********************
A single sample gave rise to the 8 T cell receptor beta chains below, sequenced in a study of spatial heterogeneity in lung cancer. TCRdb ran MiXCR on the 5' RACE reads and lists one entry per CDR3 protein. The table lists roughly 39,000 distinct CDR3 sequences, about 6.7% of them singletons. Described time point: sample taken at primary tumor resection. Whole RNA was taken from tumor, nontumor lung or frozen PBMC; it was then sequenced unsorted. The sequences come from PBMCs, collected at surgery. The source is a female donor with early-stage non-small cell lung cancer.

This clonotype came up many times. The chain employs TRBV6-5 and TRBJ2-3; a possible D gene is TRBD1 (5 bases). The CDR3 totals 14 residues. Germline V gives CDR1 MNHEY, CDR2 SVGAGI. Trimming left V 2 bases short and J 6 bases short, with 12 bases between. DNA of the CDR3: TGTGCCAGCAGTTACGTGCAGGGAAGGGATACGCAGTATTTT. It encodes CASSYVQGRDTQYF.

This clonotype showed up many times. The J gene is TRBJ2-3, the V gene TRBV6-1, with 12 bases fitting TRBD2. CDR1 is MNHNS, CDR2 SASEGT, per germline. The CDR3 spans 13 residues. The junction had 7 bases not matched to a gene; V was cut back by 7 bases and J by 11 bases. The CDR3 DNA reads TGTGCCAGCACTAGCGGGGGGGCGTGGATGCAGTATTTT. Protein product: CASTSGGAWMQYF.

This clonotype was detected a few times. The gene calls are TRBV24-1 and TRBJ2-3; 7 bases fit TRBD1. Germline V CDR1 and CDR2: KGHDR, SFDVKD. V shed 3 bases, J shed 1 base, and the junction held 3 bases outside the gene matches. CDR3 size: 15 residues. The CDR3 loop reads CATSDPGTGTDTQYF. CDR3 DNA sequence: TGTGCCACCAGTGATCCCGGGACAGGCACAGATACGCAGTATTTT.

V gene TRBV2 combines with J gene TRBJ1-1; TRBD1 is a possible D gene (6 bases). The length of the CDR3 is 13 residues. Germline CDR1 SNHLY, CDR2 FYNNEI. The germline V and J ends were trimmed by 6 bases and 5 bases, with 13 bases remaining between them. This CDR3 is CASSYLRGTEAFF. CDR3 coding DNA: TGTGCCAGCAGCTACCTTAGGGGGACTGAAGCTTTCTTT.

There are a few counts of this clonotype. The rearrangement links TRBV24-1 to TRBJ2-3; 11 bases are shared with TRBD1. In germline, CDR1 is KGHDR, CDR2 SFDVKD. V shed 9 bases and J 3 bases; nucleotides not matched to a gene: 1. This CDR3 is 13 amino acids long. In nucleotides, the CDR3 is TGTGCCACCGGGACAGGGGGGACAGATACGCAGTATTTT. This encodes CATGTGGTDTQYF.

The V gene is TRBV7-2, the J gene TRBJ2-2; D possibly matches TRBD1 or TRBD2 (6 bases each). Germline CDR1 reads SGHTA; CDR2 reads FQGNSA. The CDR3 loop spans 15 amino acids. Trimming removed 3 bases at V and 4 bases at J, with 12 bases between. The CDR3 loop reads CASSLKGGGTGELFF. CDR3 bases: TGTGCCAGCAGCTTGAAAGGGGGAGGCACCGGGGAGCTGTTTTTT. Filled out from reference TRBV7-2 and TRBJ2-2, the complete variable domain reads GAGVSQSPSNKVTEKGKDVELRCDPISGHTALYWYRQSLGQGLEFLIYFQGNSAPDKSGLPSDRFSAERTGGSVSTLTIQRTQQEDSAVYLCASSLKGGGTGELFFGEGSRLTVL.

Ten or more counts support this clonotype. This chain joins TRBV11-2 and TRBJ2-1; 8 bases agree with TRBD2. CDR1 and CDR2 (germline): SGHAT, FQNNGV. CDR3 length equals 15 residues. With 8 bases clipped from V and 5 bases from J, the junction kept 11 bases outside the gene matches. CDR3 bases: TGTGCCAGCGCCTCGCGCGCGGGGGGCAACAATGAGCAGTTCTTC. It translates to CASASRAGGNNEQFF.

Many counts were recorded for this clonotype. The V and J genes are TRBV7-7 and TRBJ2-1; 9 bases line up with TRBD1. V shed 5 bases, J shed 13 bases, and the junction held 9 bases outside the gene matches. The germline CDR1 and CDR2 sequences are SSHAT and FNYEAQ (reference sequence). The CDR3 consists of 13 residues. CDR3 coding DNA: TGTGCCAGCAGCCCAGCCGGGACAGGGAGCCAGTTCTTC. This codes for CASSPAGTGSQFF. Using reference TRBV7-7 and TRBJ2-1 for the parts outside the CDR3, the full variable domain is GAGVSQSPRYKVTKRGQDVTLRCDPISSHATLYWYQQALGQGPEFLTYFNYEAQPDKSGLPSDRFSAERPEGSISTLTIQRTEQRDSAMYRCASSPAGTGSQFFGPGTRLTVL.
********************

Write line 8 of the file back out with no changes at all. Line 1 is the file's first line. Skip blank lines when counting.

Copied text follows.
Ten or more counts support this clonotype. This chain joins TRBV11-2 and TRBJ2-1; 8 bases agree with TRBD2. CDR1 and CDR2 (germline): SGHAT, FQNNGV. CDR3 length equals 15 residues. With 8 bases clipped from V and 5 bases from J, the junction kept 11 bases outside the gene matches. CDR3 bases: TGTGCCAGCGCCTCGCGCGCGGGGGGCAACAATGAGCAGTTCTTC. It translates to CASASRAGGNNEQFF.